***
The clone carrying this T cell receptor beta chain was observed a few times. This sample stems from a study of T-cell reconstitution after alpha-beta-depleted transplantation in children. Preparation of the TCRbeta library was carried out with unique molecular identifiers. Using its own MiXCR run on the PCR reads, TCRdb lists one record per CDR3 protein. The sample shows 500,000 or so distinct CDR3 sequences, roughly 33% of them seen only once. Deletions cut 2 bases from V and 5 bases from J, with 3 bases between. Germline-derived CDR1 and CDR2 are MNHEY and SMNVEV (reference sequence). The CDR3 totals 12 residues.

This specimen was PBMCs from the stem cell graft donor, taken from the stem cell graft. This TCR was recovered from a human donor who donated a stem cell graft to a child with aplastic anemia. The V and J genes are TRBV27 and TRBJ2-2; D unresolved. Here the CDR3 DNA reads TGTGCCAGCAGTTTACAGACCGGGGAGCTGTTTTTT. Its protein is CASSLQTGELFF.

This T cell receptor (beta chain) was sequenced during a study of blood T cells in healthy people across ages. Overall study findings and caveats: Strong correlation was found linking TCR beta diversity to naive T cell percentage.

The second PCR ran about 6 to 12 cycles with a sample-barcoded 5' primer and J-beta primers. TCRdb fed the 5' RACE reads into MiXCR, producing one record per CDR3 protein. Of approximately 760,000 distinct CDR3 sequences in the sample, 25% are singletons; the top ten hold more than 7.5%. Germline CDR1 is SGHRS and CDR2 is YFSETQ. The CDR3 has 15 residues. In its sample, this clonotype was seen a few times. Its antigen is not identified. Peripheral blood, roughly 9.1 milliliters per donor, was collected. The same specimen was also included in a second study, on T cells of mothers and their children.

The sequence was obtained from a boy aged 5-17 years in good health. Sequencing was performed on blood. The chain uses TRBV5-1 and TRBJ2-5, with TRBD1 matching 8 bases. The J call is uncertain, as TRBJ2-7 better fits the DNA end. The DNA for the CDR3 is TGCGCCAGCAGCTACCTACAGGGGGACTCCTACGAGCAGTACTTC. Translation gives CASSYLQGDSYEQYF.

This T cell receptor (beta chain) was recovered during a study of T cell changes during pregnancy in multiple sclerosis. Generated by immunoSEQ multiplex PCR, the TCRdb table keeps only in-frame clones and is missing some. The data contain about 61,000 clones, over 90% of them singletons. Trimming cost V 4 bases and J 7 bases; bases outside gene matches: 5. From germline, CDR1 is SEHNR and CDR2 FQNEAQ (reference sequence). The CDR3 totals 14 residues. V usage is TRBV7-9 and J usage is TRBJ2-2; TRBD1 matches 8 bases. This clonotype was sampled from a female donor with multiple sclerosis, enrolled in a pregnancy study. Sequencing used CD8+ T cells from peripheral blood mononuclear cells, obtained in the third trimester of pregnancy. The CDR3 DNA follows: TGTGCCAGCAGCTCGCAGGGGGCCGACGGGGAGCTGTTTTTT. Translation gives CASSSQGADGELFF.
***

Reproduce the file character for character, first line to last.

The clone carrying this T cell receptor beta chain was observed a few times. This sample stems from a study of T-cell reconstitution after alpha-beta-depleted transplantation in children. Preparation of the TCRbeta library was carried out with unique molecular identifiers. Using its own MiXCR run on the PCR reads, TCRdb lists one record per CDR3 protein. The sample shows 500,000 or so distinct CDR3 sequences, roughly 33% of them seen only once. Deletions cut 2 bases from V and 5 bases from J, with 3 bases between. Germline-derived CDR1 and CDR2 are MNHEY and SMNVEV (reference sequence). The CDR3 totals 12 residues.

This specimen was PBMCs from the stem cell graft donor, taken from the stem cell graft. This TCR was recovered from a human donor who donated a stem cell graft to a child with aplastic anemia. The V and J genes are TRBV27 and TRBJ2-2; D unresolved. Here the CDR3 DNA reads TGTGCCAGCAGTTTACAGACCGGGGAGCTGTTTTTT. Its protein is CASSLQTGELFF.

This T cell receptor (beta chain) was sequenced during a study of blood T cells in healthy people across ages. Overall study findings and caveats: Strong correlation was found linking TCR beta diversity to naive T cell percentage.

The second PCR ran about 6 to 12 cycles with a sample-barcoded 5' primer and J-beta primers. TCRdb fed the 5' RACE reads into MiXCR, producing one record per CDR3 protein. Of approximately 760,000 distinct CDR3 sequences in the sample, 25% are singletons; the top ten hold more than 7.5%. Germline CDR1 is SGHRS and CDR2 is YFSETQ. The CDR3 has 15 residues. In its sample, this clonotype was seen a few times. Its antigen is not identified. Peripheral blood, roughly 9.1 milliliters per donor, was collected. The same specimen was also included in a second study, on T cells of mothers and their children.

The sequence was obtained from a boy aged 5-17 years in good health. Sequencing was performed on blood. The chain uses TRBV5-1 and TRBJ2-5, with TRBD1 matching 8 bases. The J call is uncertain, as TRBJ2-7 better fits the DNA end. The DNA for the CDR3 is TGCGCCAGCAGCTACCTACAGGGGGACTCCTACGAGCAGTACTTC. Translation gives CASSYLQGDSYEQYF.

This T cell receptor (beta chain) was recovered during a study of T cell changes during pregnancy in multiple sclerosis. Generated by immunoSEQ multiplex PCR, the TCRdb table keeps only in-frame clones and is missing some. The data contain about 61,000 clones, over 90% of them singletons. Trimming cost V 4 bases and J 7 bases; bases outside gene matches: 5. From germline, CDR1 is SEHNR and CDR2 FQNEAQ (reference sequence). The CDR3 totals 14 residues. V usage is TRBV7-9 and J usage is TRBJ2-2; TRBD1 matches 8 bases. This clonotype was sampled from a female donor with multiple sclerosis, enrolled in a pregnancy study. Sequencing used CD8+ T cells from peripheral blood mononuclear cells, obtained in the third trimester of pregnancy. The CDR3 DNA follows: TGTGCCAGCAGCTCGCAGGGGGCCGACGGGGAGCTGTTTTTT. Translation gives CASSSQGADGELFF.